When Peloton unveiled its 2019 holiday commercial depicting a husband who gifted his wife a stationary bike for Christmas, the ad was widely panned as sexist, dystopian and reminiscent of a hostage video.
People took umbrage at the commercial’s characters – a white, upper-middle-class family – and said it sent a range of dangerous messages about everything from gender norms to body dysmorphia.
While the controversy eventually faded from the headlines, the public remembered. The ad solidified Peloton’s nascent identity as a high-end bike company reserved for a certain type of person at a certain income level.
Now, the company is ready to change that perception.
Peloton on Tuesday is launching a new marketing campaign that bills the retailer as a company for anyone, regardless of age, fitness level and income – or whether they shelled out thousands for a pricey piece of equipment.
The brand relaunch comes a little over a year into Barry McCarthy’s tenure as CEO. He has worked to transform Peloton from a hardware-focused company into one that’s just as invested in its app and the high-margin subscription revenue that it brings.
Since McCarthy, a former Netflix and Spotify executive, replaced founder John Foley in February 2022, the company has been on the defense.
It has worked to rein in its gargantuan costs, remedy recalls and find new revenue streams as demand for its connected fitness products slowed and consumers became more cautious about their discretionary spending.
While the company has yet to return to profitability, it has managed to stop the bleeding. With a new marketing chief at the helm, Peloton says it’s ready to reintroduce itself to the world and shed the image the holiday ad seared into some minds.
“We know that the perception externally does not match the reality of who we are,” Peloton’s chief marketing officer, Leslie Berland, who started with the company in January and led the relaunch, told CNBC in an interview. “This company historically has been thought of as an in-home bike company for fitness enthusiasts but over the years, it has evolved into something that is much more bigger, much broader than that.”
Peloton focuses on the app
The relaunch comes along with a new, tiered app strategy that includes an unlimited free membership option (with no credit card required) and levels that cost $12.99 and $24 monthly. It includes a “Gym” function that allows users to take Peloton’s app into the gym with them.
Peloton is also saying goodbye to its trademark fire engine red and black colors in favor of a new mix of hues it says better captures the “energy” of a workout and the “afterglow” that comes. New branding materials include shades of purple, pink, green and a lighter red.
In a splashy 90-second marketing video shared with CNBC, Peloton’s app takes center stage. It shows people of all shapes, sizes, fitness abilities and ages using it to take strength and yoga classes at home, but also in gyms, which have long been considered a threat to Peloton’s business.
While Peloton features its Bike, Tread and Row machines in the clip, it does not show the hardware until about 30 seconds into the video.
The message is a far cry from Peloton’s earlier commercials and marketing materials, which predominantly featured ultra-fit athletes using its equipment.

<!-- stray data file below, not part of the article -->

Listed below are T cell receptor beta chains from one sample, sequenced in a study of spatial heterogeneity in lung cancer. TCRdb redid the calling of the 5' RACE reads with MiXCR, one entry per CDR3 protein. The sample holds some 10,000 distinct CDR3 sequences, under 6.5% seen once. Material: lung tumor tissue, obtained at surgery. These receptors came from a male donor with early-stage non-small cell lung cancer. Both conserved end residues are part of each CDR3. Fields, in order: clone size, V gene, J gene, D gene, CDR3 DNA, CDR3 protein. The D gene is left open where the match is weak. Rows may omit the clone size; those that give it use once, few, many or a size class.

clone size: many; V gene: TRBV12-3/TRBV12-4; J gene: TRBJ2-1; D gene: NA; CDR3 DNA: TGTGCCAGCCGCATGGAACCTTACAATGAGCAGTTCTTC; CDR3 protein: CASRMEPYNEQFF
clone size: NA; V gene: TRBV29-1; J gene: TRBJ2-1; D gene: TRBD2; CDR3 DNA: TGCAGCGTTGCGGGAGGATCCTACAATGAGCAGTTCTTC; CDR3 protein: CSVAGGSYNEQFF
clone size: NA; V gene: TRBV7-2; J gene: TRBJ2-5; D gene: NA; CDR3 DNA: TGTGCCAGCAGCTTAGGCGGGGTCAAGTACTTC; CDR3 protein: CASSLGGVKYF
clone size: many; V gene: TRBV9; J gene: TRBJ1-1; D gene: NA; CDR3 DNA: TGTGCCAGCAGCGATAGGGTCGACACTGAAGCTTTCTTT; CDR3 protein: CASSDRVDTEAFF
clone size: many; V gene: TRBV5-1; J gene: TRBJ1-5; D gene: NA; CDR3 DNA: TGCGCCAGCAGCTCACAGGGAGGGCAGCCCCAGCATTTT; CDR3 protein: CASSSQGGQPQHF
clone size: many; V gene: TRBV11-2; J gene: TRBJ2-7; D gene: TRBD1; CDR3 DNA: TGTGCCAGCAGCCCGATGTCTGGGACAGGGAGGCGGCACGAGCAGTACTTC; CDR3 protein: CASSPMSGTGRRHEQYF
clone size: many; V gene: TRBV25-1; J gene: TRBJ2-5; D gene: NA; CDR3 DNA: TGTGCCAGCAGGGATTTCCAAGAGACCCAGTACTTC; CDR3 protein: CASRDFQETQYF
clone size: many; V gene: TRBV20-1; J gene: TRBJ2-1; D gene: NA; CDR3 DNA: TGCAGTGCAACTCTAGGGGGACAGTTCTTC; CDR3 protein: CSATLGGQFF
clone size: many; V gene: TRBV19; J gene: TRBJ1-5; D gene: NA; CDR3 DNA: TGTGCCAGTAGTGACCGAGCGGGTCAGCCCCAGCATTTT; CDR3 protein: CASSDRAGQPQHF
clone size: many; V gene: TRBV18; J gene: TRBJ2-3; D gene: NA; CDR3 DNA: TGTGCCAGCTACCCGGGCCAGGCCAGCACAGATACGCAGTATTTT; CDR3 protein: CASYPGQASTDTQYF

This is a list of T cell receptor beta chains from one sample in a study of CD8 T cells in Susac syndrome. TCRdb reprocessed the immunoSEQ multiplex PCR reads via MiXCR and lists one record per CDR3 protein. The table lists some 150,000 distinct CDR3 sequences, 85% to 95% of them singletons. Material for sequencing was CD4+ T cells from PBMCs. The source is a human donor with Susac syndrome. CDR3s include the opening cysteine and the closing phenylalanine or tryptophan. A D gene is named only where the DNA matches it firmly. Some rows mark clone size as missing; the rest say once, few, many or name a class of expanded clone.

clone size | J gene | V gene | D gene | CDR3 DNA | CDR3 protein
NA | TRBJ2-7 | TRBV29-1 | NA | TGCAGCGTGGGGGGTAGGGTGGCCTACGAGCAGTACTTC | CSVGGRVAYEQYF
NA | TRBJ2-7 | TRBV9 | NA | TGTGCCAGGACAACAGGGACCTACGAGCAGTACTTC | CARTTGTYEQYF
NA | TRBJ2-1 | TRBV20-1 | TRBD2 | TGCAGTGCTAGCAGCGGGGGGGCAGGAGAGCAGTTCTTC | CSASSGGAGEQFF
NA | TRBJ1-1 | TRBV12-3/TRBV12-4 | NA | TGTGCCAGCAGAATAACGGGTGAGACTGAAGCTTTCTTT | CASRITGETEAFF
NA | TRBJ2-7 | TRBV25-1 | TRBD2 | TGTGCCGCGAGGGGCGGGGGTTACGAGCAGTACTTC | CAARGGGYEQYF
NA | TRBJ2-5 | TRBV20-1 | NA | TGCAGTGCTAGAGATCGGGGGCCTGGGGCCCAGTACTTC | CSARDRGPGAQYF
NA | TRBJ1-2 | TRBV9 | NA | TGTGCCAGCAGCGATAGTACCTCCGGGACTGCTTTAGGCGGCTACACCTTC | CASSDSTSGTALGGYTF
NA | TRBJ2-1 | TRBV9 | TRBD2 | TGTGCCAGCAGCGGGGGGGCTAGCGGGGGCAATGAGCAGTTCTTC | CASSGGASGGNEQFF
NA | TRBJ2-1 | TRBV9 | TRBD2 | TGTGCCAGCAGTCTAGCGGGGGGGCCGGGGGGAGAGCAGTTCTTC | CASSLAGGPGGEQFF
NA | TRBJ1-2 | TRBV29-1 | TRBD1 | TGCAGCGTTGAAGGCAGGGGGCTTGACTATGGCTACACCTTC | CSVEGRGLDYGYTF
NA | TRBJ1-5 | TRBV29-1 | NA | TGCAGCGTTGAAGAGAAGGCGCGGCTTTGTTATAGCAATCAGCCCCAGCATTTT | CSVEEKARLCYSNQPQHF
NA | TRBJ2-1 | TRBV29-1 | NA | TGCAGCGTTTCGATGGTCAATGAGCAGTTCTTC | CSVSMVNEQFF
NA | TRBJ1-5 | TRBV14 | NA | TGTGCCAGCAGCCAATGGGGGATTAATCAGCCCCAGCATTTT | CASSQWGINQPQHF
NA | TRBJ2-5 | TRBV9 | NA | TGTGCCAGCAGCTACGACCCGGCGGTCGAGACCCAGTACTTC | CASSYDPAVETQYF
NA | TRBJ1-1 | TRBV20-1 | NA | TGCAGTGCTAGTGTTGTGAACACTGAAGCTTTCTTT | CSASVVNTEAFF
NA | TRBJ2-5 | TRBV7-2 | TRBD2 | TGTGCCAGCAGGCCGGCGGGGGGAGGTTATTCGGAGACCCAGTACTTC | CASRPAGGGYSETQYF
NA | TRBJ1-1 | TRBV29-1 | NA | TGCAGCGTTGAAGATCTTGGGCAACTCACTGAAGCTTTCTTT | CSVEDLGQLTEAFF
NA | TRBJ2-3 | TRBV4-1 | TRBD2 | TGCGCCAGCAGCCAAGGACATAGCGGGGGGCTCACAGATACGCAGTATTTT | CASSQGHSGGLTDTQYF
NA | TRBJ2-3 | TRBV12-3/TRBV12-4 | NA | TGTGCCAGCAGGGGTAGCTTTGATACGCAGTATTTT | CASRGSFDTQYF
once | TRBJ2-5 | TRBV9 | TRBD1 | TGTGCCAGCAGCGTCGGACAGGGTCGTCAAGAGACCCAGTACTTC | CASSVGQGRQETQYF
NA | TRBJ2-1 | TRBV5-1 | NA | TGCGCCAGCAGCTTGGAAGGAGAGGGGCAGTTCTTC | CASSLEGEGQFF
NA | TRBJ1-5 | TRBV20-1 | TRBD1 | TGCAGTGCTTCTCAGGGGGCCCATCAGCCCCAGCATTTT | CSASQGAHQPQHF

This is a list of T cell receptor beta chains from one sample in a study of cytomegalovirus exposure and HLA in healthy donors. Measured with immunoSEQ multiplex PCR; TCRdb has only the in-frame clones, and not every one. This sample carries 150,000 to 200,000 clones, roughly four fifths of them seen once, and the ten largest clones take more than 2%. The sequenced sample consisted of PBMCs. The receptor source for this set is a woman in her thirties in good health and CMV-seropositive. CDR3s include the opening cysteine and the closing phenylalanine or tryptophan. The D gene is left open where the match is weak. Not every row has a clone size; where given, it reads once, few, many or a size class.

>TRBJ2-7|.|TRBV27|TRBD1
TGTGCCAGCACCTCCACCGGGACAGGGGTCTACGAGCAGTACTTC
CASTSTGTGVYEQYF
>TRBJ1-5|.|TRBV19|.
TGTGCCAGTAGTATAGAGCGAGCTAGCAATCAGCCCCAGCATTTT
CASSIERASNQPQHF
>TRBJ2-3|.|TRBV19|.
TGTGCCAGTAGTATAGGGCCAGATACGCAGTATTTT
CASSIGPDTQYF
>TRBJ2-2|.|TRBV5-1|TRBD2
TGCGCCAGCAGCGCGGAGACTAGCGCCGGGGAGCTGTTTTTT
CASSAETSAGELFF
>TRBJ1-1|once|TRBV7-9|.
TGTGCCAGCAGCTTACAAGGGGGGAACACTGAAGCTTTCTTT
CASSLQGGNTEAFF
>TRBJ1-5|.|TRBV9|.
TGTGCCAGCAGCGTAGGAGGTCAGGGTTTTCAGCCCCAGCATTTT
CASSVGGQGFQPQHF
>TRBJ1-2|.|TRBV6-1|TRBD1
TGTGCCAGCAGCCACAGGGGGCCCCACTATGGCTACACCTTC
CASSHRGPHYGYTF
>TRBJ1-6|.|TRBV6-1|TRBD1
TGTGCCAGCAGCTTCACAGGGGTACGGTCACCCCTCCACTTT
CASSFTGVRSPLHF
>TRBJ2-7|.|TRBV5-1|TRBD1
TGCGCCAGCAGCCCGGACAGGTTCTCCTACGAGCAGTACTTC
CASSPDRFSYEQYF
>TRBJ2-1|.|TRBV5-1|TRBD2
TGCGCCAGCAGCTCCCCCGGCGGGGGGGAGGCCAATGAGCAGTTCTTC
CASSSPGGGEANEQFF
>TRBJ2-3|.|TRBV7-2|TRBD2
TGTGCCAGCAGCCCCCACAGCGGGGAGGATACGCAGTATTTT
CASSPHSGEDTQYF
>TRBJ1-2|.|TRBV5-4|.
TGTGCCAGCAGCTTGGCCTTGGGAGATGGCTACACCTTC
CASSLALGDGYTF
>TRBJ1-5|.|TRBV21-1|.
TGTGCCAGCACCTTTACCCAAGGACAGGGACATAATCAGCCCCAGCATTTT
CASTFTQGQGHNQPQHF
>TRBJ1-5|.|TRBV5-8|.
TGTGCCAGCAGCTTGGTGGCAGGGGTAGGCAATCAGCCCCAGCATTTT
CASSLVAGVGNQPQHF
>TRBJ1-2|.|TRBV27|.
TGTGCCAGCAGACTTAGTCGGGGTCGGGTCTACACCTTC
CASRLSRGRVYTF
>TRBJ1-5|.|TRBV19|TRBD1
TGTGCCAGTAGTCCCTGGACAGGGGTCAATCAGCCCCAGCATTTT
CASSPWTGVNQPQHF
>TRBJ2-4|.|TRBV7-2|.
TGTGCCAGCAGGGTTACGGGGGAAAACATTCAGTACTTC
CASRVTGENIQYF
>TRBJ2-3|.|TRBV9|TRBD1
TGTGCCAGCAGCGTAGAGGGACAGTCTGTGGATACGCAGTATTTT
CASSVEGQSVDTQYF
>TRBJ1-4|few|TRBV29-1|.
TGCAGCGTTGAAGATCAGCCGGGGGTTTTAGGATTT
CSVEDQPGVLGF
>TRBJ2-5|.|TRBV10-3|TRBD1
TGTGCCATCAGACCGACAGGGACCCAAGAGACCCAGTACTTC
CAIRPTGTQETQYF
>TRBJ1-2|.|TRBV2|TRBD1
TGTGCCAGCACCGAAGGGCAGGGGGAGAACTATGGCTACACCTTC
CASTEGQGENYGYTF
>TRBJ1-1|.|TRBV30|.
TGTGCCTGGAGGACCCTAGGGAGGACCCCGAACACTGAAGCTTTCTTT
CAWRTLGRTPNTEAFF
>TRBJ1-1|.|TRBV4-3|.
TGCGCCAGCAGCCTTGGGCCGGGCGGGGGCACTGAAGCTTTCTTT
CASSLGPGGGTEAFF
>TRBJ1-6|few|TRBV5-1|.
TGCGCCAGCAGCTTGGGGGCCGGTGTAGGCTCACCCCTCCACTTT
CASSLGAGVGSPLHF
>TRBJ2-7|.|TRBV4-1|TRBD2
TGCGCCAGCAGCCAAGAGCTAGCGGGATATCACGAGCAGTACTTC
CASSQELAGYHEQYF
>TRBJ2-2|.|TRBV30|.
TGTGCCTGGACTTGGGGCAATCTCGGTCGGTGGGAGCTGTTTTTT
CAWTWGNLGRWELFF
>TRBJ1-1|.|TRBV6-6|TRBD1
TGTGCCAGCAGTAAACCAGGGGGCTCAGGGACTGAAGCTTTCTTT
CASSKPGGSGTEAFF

“[We’re] now leaning in for the first time to the idea that OK, not everyone is going to bring premium Peloton hardware into their home,” Tom Cortese, Peloton’s co-founder and chief product officer, told CNBC in an interview. “Our members have a phone, we’re on their phone, they take their phone where they want to go and if you want to put [the Peloton app] on someone else’s hardware, that’s fine, and if you want to bring it into someone else’s gym, that’s great.”
Peloton insisted the focus on selling subscriptions does not mean it has abandoned its hardware business, and said the company is on a dual track with both. The new campaign focuses on the app because there’s been so little advertising of it, and market research shows just 4% of consumers know about it, the company said.
“When we first started coming out of Covid, and the press likes to be tough on Peloton, it was ‘everyone’s going back to the gyms’ but we know that our members were using our products in the gym,” said Jennifer Cotter, Peloton’s chief content officer.
She pointed out that Peloton’s strength training content, not its cycling or running classes, is the No. 1 type of class for digital members and the No. 2 among those who have Peloton hardware. It shows how eager users are to consume Peloton content that has nothing to do with its equipment.
“When it comes to this initiative, we’re just excited that No. 1, our members will feel reflected and new members will feel like Peloton is for them,” said Cotter. “And then, you know, the tiering structure allows us to welcome people up the ramp.”
Briana Deserio, 32, has been a Peloton member since the early days of the pandemic. She said the brand’s competitive and aspirational appeal originally led her to buy a Bike.
When briefed about the company’s new marketing strategy, she told CNBC she supports the move and its focus on being inclusive. But she said there’s a chance making Peloton accessible to everyone could dilute its brand.
“It’s kind of like a club and now everyone’s coming into the club,” said Deserio.
Berland, Peloton’s new marketing chief, isn’t concerned about the brand losing strength. She said the new marketing strategy…
Read More: Peloton relaunches brand, subscription pricing and app